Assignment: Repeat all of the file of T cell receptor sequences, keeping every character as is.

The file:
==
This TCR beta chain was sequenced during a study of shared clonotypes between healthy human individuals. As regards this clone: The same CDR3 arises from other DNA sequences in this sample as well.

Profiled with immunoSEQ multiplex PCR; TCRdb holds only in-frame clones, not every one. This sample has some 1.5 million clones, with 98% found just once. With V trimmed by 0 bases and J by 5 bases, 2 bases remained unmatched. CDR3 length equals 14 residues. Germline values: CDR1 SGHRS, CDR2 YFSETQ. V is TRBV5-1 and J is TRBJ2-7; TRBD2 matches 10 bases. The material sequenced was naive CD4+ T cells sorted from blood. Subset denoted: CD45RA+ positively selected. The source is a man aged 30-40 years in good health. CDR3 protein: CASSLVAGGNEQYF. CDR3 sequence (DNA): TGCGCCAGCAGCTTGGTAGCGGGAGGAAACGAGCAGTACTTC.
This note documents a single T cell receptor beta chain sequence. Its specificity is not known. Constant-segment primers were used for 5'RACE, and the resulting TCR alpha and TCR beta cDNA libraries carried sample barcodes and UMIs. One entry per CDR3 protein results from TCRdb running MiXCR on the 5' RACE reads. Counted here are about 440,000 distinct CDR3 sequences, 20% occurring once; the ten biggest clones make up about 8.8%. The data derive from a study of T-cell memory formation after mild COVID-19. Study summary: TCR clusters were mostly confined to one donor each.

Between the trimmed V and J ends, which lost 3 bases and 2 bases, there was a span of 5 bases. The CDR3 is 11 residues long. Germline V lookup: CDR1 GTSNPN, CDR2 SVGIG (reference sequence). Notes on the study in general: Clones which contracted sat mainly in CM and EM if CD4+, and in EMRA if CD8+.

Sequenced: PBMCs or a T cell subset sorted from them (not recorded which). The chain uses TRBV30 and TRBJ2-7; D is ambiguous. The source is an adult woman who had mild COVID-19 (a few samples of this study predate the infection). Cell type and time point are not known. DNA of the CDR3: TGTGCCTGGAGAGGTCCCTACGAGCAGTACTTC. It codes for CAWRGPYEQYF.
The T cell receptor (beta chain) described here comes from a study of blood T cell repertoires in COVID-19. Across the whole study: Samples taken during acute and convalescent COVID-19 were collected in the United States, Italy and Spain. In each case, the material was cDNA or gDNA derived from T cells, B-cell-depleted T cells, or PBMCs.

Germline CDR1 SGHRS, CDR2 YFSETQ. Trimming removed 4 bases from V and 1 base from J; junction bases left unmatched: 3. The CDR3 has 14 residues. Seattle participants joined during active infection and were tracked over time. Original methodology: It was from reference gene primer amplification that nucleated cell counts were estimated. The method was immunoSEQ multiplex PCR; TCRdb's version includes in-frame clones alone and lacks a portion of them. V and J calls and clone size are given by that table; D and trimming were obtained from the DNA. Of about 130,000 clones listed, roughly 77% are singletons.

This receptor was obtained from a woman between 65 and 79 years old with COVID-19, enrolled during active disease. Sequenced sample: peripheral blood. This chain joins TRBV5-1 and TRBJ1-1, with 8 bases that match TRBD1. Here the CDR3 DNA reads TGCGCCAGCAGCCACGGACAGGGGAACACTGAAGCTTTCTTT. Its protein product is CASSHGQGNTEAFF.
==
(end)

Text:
This TCR beta chain was sequenced during a study of shared clonotypes between healthy human individuals. As regards this clone: The same CDR3 arises from other DNA sequences in this sample as well.

Profiled with immunoSEQ multiplex PCR; TCRdb holds only in-frame clones, not every one. This sample has some 1.5 million clones, with 98% found just once. With V trimmed by 0 bases and J by 5 bases, 2 bases remained unmatched. CDR3 length equals 14 residues. Germline values: CDR1 SGHRS, CDR2 YFSETQ. V is TRBV5-1 and J is TRBJ2-7; TRBD2 matches 10 bases. The material sequenced was naive CD4+ T cells sorted from blood. Subset denoted: CD45RA+ positively selected. The source is a man aged 30-40 years in good health. CDR3 protein: CASSLVAGGNEQYF. CDR3 sequence (DNA): TGCGCCAGCAGCTTGGTAGCGGGAGGAAACGAGCAGTACTTC.
This note documents a single T cell receptor beta chain sequence. Its specificity is not known. Constant-segment primers were used for 5'RACE, and the resulting TCR alpha and TCR beta cDNA libraries carried sample barcodes and UMIs. One entry per CDR3 protein results from TCRdb running MiXCR on the 5' RACE reads. Counted here are about 440,000 distinct CDR3 sequences, 20% occurring once; the ten biggest clones make up about 8.8%. The data derive from a study of T-cell memory formation after mild COVID-19. Study summary: TCR clusters were mostly confined to one donor each.

Between the trimmed V and J ends, which lost 3 bases and 2 bases, there was a span of 5 bases. The CDR3 is 11 residues long. Germline V lookup: CDR1 GTSNPN, CDR2 SVGIG (reference sequence). Notes on the study in general: Clones which contracted sat mainly in CM and EM if CD4+, and in EMRA if CD8+.

Sequenced: PBMCs or a T cell subset sorted from them (not recorded which). The chain uses TRBV30 and TRBJ2-7; D is ambiguous. The source is an adult woman who had mild COVID-19 (a few samples of this study predate the infection). Cell type and time point are not known. DNA of the CDR3: TGTGCCTGGAGAGGTCCCTACGAGCAGTACTTC. It codes for CAWRGPYEQYF.
The T cell receptor (beta chain) described here comes from a study of blood T cell repertoires in COVID-19. Across the whole study: Samples taken during acute and convalescent COVID-19 were collected in the United States, Italy and Spain. In each case, the material was cDNA or gDNA derived from T cells, B-cell-depleted T cells, or PBMCs.

Germline CDR1 SGHRS, CDR2 YFSETQ. Trimming removed 4 bases from V and 1 base from J; junction bases left unmatched: 3. The CDR3 has 14 residues. Seattle participants joined during active infection and were tracked over time. Original methodology: It was from reference gene primer amplification that nucleated cell counts were estimated. The method was immunoSEQ multiplex PCR; TCRdb's version includes in-frame clones alone and lacks a portion of them. V and J calls and clone size are given by that table; D and trimming were obtained from the DNA. Of about 130,000 clones listed, roughly 77% are singletons.

This receptor was obtained from a woman between 65 and 79 years old with COVID-19, enrolled during active disease. Sequenced sample: peripheral blood. This chain joins TRBV5-1 and TRBJ1-1, with 8 bases that match TRBD1. Here the CDR3 DNA reads TGCGCCAGCAGCCACGGACAGGGGAACACTGAAGCTTTCTTT. Its protein product is CASSHGQGNTEAFF.